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ABSTRACT

 

Sleep
problems are pervasive among college students and are related with various
negative results. It is known that college students frequently report
difficulties falling asleep, daytime hyper somnolence, and weariness. In any
case, particular information with respect to regarding the presentation of
sleep disordered symptoms and exact diagnostic prevalence are inadequate.
College students (n = 150) were selected to complete sleep questionnaires. The
pervasiveness of a sleeping disorder was 46% around 32.2% of the college
students experienced have trouble falling sleep on a regular
basis 53.4%
experience the ill effects of here and now rest disease. The majority of the
students have unbalanced resting time, 47.3% have a decent eight hour rest and
around 38% dozes even under 6 hours consistently. 49.7% students announced they
wake up feeling all around rested. The greater part of the students (51.3%)
reported every now and again feel daytime tiredness and restlessness even in
the wake of having an entire eight hour rest. These outcomes propose that rest
dissensions and scatters are predominant among undergrads. Besides, sleep
disorder and rest issues are related with expanded mental and physical
wellbeing objections. Be that as it may, it does give the idea that rest issues
influence scholarly execution. These outcomes propose that sleep disorders are
predominant among undergrads as well as are related with negative
mental/physical wellbeing results.

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TABLE
OF CONTENTS

1.     
Abstract

?

2.     
Introduction

1

2.1  Statement
of The Problem

2

2.2  Objectives
of The Study

3

3.     
Insomnia
Defined

4

4.     
Types
of Insomnia

4

5.     
Causes
of Insomnia

6

6.     
Symptoms
of Insomnia

10

7.     
Risk
Factors

12

8.     
Adverse
Effects of Insomnia

12

9.     
Methodology

14

10.  Findings & Analysis

15

11.  Conclusion

18

12.  References

19

 

 

 

 

 

 

 

 

INTRODUCTION

Insomnia is a sleep disorder which
causes difficulty in falling asleep or staying asleep. Having a good night
sleep is an important part of all our lives it allows our body and mind to rest
and our body to re-energize. Without getting a proper good night sleep we wake
up tired and fatigued, our body and mind becomes stressed we feel irritated and
low on energy, thereby, not allowing us to function or be at our best as we
need our body to be. It causes a depressed mood, stress and anxiety. Waking up
tired and not being able to sleep at night are general complaints found among College
students.  Students suffering from
insomnia may have one or more of these symptoms difficulty in falling asleep,
waking up too early in the morning, feeling tired after waking up, waking up
during the night and having trouble going back to sleep.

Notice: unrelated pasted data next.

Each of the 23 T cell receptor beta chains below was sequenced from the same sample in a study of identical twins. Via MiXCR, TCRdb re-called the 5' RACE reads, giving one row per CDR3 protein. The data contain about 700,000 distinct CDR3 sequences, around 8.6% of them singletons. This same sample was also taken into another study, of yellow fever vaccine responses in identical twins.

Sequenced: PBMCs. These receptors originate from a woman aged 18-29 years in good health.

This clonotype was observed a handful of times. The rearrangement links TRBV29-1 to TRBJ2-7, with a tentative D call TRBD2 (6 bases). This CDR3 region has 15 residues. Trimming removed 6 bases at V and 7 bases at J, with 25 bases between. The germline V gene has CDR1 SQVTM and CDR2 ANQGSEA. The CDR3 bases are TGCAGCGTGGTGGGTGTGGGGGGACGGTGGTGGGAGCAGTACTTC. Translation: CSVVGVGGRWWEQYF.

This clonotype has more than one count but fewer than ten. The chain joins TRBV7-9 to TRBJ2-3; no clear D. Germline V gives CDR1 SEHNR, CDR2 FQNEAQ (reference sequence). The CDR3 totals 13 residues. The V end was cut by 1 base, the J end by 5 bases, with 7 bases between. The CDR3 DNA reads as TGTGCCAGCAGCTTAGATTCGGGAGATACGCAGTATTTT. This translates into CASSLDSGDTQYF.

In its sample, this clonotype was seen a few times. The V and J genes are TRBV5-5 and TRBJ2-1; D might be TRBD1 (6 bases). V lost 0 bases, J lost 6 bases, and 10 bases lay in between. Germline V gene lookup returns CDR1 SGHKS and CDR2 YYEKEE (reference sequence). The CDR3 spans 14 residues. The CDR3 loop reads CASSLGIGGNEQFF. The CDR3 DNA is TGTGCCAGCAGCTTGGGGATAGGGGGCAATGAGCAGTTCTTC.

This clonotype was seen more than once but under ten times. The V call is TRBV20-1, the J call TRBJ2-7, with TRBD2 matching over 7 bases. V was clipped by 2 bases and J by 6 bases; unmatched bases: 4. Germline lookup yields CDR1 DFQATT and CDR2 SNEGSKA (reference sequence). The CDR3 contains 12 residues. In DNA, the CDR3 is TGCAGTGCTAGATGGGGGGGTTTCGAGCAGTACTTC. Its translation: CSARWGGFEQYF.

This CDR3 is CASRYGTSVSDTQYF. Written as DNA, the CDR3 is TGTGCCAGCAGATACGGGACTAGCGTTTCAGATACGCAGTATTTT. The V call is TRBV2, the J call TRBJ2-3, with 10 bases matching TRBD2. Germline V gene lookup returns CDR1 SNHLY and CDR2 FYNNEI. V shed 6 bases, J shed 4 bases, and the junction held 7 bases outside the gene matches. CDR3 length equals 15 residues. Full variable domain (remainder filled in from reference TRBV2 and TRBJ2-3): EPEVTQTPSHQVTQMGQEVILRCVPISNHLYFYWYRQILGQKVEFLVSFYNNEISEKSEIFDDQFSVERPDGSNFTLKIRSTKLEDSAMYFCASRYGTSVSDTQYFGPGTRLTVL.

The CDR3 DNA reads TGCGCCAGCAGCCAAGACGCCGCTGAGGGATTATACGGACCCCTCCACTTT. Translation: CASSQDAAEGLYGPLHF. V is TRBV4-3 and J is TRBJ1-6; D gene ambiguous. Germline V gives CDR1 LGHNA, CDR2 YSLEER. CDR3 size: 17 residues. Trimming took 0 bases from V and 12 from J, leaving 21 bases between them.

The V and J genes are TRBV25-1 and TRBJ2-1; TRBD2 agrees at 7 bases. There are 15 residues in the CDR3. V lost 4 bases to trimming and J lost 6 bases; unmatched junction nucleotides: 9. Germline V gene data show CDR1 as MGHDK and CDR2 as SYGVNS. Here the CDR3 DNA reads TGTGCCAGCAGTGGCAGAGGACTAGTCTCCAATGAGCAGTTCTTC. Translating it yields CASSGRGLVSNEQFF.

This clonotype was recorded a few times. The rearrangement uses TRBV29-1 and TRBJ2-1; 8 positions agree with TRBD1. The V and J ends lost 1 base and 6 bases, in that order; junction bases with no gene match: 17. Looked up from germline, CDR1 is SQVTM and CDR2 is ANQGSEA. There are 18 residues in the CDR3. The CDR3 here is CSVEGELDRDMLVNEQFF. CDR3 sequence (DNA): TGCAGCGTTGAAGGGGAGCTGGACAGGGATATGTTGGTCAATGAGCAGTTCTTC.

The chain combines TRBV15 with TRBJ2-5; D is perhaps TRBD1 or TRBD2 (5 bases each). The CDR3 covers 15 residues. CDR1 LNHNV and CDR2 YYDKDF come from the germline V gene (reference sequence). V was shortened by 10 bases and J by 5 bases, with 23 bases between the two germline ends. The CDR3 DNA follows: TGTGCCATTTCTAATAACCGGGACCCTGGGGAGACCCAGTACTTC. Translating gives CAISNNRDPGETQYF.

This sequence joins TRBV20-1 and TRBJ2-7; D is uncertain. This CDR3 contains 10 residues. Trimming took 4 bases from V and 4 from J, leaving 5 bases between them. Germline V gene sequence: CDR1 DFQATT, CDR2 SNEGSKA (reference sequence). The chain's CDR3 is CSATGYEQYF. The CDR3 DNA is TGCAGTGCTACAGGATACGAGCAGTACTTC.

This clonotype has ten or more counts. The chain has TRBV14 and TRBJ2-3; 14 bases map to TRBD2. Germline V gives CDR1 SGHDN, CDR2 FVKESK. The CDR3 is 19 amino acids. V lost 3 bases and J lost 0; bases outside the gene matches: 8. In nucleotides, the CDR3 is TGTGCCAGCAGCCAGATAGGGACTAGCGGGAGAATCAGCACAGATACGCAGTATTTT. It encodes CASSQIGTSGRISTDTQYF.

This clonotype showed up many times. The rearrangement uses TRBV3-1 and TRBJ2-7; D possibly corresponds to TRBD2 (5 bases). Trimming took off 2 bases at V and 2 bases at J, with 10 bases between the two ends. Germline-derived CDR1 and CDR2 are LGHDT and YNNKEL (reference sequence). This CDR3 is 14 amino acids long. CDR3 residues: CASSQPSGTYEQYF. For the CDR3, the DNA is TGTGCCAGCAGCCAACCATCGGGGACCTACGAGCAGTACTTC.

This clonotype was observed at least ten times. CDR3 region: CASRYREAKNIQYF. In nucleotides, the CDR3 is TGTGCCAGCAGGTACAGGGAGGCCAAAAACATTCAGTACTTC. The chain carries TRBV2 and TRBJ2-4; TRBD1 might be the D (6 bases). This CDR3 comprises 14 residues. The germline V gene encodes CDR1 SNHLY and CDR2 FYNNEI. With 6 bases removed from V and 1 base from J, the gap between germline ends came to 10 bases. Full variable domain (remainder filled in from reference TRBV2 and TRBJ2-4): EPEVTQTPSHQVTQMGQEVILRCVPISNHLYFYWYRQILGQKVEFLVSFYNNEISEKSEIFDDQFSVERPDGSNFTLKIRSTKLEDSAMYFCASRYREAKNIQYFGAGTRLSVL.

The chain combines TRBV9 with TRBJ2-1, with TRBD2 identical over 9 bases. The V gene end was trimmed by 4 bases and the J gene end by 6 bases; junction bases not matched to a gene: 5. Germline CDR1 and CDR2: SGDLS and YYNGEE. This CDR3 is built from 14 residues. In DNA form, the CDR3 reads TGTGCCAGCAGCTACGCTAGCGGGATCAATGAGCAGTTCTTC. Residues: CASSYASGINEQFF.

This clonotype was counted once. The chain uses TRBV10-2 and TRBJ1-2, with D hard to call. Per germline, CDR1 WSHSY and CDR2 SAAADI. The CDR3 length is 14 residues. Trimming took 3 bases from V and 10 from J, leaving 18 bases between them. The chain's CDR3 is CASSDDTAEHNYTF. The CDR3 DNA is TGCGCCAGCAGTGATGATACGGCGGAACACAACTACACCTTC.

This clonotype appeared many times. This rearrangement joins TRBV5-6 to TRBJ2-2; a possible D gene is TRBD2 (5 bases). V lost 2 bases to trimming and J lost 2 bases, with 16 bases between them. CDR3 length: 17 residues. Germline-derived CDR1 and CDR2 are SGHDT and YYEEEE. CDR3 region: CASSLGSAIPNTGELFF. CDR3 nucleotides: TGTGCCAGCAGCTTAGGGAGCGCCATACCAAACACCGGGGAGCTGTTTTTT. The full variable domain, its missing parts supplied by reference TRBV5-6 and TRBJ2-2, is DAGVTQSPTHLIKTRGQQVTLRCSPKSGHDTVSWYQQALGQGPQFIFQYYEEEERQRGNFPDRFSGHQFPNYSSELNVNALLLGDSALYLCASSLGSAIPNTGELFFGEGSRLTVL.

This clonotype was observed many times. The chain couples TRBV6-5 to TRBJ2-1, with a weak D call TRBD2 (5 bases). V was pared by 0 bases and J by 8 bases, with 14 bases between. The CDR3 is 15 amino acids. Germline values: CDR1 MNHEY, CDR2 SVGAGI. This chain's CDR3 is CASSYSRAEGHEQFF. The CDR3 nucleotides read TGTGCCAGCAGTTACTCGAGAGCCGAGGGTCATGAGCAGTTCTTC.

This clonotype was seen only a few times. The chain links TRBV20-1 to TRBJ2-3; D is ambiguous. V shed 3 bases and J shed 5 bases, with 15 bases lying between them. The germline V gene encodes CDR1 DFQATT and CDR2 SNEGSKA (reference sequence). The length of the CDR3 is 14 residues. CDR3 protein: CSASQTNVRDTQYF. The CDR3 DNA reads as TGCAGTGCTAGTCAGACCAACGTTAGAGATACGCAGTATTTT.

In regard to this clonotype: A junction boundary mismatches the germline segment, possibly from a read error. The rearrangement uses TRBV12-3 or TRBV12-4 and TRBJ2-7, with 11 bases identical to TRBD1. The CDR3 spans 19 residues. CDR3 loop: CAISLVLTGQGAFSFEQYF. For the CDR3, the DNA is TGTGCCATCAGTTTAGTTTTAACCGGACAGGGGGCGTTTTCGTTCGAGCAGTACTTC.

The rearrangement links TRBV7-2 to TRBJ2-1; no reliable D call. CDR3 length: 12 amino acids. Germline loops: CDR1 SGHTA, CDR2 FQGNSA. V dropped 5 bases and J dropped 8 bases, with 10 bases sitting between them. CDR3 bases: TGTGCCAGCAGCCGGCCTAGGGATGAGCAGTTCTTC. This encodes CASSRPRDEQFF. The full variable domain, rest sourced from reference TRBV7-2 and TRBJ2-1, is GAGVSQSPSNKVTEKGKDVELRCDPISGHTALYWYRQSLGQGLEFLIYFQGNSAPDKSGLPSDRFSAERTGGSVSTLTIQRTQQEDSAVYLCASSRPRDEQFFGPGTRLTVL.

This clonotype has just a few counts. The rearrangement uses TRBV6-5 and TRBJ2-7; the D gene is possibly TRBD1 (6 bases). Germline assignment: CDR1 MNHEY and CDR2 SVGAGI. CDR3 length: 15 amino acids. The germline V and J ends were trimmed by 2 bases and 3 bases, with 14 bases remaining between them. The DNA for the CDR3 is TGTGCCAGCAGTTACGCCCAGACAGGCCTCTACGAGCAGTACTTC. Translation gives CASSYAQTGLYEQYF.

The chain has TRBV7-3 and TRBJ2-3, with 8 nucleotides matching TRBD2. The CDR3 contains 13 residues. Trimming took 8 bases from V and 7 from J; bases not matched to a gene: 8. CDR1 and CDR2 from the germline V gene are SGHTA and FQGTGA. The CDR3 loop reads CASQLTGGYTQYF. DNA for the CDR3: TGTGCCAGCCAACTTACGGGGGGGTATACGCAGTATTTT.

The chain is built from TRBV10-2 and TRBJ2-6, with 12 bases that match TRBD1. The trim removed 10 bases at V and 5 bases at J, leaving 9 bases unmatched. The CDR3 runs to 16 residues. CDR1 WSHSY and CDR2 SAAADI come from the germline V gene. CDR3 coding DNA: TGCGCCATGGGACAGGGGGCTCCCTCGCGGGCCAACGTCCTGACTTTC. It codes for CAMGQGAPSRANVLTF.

Insomnia among College students can be
caused by several factors which include unhealthy eating habits, unhealthy
sleeping habits, intake of excessive caffeine, use of cellphones, laptops or
any kinds of screens, stress, and lack of physical activity in their daily
lives. Insomnia can be classified into two types primary and secondary. Primary
insomnia occurs if an individual has problems sleeping which is not caused by
some health condition or some problem. The secondary insomnia occurs when an
individual has sleeping problems because of other reasons such a health
condition like some kind of disease or taking some form of medication.

College students who are affected by
insomnia mostly do not achieve high academic performance and may even risk
failure. This can affect the whole present and future of a student which they
may regret their whole life. Students may not be aware of the fact that their
unhealthy sleeping habits may be cause of their poor performance in college as
students are sleep deprived and may feel drowsiness in the morning. Many think
insomnia is the symptom of other mental disorders like anxiety and depression.
Depression is now common among college students. Insomnia can increase clinical
depression. Improving sleeping patterns and addressing insomnia can increase
the chances of improving depressive symptoms. An article published in the BBC
News (“Insomnia damages relationships”, 2011) stressed that the lack of sleep
needs to be treated as a major health issue.

It is important to identify the medical
and psychological causes before deciding on the treatment for insomnia. It depends
on the type of sleep problem you have. Treatment of insomnia can be done by two
methods which are medication based and non-medication based. There are several
different types of ways which are used for treating insomnia. Many
professionals do not recommend use of medication like sleeping pills for
treating insomnia. Doctors and psychiatrists lay more emphasis on treating the
root of the problem causing insomnia like stress, anxiety, depression and work
load rather than taking medication for treating it.

The purpose of this report is to find
out the prevalence of insomnia among college students. It creates an
understanding of insomnia as well as its causes. It explains the different